More than a million kangaroos are expected to be killed in Australia this year as the country launches a mass cull of the creatures in an effort to protect endangered grasslands and wildlife.

Official statistics show that more than 1.5 million kangaroos were killed in 2015, and while the figures for 2016 are not yet available, it is estimated to be in a similar region.

Wildlife groups have criticised the plans and warned that the illegal killing of the creatures by farmers and hunters, combined with the government sanctioned cull could see their numbers rapidly deplete.

An Office of Environment and Heritage spokesperson for the New South Wales government insisted the quotas were “sustainable in the long term”.

But  Brad Smith, secretary of the Upper Hunter Valley Wildlife Aid group, told The Independent that he feared kangaroos could soon become extinct if the level of culling continues.

“If you take into account the numbers of kangaroos shot each year and the numbers hit and killed by cars, it’s running into millions and millions per year,” he said.

Australia’s national parks allocate ‘tags’ to property owners who wish to cull kangaroos on their land, which they are then required to attach to any kangaroo they shoot as a way to mark that it was a legal kangaroo shooting.

But this doesn’t happen often enough, said Smith, who has been running the group from his home in southern Australia for 10 years.

“Often farmers will just shoot them for their dogs to eat. It’s illegal but if it’s on farmer’s property, who’s going to see it? You’ve got all sorts of people who just go out and shoot away, killing as many as they can.”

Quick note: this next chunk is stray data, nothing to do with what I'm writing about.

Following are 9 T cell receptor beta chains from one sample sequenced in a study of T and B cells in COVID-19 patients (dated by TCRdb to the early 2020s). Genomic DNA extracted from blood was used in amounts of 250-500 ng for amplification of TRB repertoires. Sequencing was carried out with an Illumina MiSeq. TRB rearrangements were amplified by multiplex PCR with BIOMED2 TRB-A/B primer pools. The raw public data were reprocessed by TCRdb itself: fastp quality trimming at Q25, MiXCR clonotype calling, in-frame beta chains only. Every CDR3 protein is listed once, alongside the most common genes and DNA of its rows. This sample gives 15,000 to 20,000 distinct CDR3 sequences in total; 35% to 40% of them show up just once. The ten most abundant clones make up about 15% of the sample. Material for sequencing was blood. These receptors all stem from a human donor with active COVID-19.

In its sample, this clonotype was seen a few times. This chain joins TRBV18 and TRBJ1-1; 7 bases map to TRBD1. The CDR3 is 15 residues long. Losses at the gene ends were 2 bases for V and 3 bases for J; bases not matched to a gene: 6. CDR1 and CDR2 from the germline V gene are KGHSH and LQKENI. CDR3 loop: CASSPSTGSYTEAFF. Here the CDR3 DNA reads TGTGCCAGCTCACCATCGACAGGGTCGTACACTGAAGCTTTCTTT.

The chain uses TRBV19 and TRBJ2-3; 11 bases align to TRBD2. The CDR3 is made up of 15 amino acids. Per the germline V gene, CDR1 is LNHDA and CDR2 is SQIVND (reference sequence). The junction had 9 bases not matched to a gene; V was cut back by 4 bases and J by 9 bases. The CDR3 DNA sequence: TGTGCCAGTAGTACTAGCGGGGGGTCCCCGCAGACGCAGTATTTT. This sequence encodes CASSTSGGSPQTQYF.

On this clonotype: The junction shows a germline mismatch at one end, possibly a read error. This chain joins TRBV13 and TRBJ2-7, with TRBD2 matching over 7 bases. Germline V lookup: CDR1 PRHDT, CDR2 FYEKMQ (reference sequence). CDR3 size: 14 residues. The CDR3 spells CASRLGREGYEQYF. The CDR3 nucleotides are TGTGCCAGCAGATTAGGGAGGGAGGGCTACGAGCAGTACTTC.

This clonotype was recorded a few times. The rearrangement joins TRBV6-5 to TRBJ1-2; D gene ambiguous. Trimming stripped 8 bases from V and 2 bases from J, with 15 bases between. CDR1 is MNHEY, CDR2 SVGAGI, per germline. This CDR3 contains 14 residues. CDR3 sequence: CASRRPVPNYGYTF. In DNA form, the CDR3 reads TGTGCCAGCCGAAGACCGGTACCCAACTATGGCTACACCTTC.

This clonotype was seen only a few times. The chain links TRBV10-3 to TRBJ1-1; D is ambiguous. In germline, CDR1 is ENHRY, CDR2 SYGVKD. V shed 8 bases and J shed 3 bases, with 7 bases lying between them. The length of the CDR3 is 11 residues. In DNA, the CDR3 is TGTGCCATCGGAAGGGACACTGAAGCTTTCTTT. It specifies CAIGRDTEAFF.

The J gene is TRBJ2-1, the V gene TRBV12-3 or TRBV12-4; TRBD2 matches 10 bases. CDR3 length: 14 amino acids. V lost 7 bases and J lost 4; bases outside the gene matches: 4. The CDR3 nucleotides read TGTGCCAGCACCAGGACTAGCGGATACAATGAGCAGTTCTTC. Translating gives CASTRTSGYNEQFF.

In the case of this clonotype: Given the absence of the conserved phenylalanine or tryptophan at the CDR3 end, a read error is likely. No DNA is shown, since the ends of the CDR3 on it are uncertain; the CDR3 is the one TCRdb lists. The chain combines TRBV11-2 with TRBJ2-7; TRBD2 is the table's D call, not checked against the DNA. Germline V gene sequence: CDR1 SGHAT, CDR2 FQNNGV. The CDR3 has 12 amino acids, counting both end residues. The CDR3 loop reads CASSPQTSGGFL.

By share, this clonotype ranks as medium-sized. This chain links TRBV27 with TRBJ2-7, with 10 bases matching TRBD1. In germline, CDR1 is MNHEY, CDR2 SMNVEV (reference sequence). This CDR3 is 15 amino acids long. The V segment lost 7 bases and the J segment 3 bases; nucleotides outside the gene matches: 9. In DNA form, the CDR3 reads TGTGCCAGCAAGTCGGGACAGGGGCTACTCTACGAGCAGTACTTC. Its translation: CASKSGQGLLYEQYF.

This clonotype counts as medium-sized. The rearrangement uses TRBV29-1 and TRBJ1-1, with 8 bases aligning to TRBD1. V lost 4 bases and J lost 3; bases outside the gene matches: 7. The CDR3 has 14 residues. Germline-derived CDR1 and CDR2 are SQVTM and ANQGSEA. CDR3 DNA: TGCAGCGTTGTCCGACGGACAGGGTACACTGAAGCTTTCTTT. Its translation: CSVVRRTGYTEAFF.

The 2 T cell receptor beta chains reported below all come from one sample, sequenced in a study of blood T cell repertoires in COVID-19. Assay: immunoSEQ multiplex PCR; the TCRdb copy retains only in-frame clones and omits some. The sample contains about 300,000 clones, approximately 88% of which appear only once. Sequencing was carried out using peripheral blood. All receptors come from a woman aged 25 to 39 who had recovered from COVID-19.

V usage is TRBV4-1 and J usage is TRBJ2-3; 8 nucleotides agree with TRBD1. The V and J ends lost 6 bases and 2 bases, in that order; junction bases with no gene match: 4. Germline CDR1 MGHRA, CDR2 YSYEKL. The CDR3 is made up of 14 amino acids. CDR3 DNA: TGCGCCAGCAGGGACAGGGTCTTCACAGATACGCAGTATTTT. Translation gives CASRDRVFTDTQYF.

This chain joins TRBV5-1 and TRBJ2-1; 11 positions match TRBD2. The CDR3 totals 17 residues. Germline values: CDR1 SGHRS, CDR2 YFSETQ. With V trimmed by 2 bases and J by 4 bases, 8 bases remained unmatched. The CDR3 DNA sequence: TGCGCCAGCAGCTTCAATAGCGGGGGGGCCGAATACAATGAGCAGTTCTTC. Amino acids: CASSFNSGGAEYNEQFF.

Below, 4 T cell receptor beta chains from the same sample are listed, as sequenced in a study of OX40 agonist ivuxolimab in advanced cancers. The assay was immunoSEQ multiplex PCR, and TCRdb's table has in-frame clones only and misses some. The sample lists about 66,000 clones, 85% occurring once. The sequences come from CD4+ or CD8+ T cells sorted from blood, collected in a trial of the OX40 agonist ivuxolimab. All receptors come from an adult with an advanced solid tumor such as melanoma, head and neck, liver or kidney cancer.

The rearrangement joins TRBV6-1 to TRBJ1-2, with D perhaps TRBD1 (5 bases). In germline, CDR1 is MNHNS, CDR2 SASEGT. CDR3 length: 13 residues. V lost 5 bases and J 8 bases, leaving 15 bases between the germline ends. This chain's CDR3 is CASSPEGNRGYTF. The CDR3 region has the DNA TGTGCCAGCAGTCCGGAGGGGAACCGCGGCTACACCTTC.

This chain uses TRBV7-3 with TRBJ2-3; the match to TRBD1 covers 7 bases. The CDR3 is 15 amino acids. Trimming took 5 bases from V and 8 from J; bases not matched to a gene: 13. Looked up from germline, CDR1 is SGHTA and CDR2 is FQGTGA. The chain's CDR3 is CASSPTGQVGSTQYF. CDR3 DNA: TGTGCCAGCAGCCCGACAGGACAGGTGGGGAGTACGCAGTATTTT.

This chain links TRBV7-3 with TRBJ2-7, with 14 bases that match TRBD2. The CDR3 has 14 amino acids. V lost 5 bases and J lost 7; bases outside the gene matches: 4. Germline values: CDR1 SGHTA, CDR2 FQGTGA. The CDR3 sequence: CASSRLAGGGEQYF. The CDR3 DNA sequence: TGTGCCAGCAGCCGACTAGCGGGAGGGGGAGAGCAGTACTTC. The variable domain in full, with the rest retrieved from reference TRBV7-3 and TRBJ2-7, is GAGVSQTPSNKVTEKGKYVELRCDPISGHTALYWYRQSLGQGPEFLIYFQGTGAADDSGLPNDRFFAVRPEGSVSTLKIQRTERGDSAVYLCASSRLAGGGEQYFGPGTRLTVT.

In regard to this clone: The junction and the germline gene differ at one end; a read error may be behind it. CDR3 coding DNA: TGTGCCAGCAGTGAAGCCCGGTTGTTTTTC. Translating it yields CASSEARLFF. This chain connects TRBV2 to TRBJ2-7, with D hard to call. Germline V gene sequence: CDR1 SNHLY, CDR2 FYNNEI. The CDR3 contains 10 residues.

Upper Hunter Valley Wildlife Aid works specifically to rescue and rehabilitate injured or orphaned kangaroos and other animals, and Smith and his wife are currently caring for 13 joeys in their home.

The group rescues around 160 orphaned joeys each year and receives around 2,000 calls during that time from people who have found the young creatures in need of rescuing.

Smith explained that they are rescued in a “all sorts of situations”, including where their mothers have been hit by cars and caught in fences — as well as after they have been shot dead.

“When they shoot a kangaroo they either leave the joey in the pouch to die — where it will eventually starve, freeze, cook or get eaten by some sort of predator — or they just grab the animal by the ankles and smash its head on a rock or a tree,” he said.

“That is classed by the national parks as the humane way to kill a joey: blunt force trauma to the head. And joeys don’t even count in the numbers that are allowed to be killed.”

Smith said he believed around 60 per cent of joeys born in Australia today do not reach adulthood, with most deaths caused by human actions.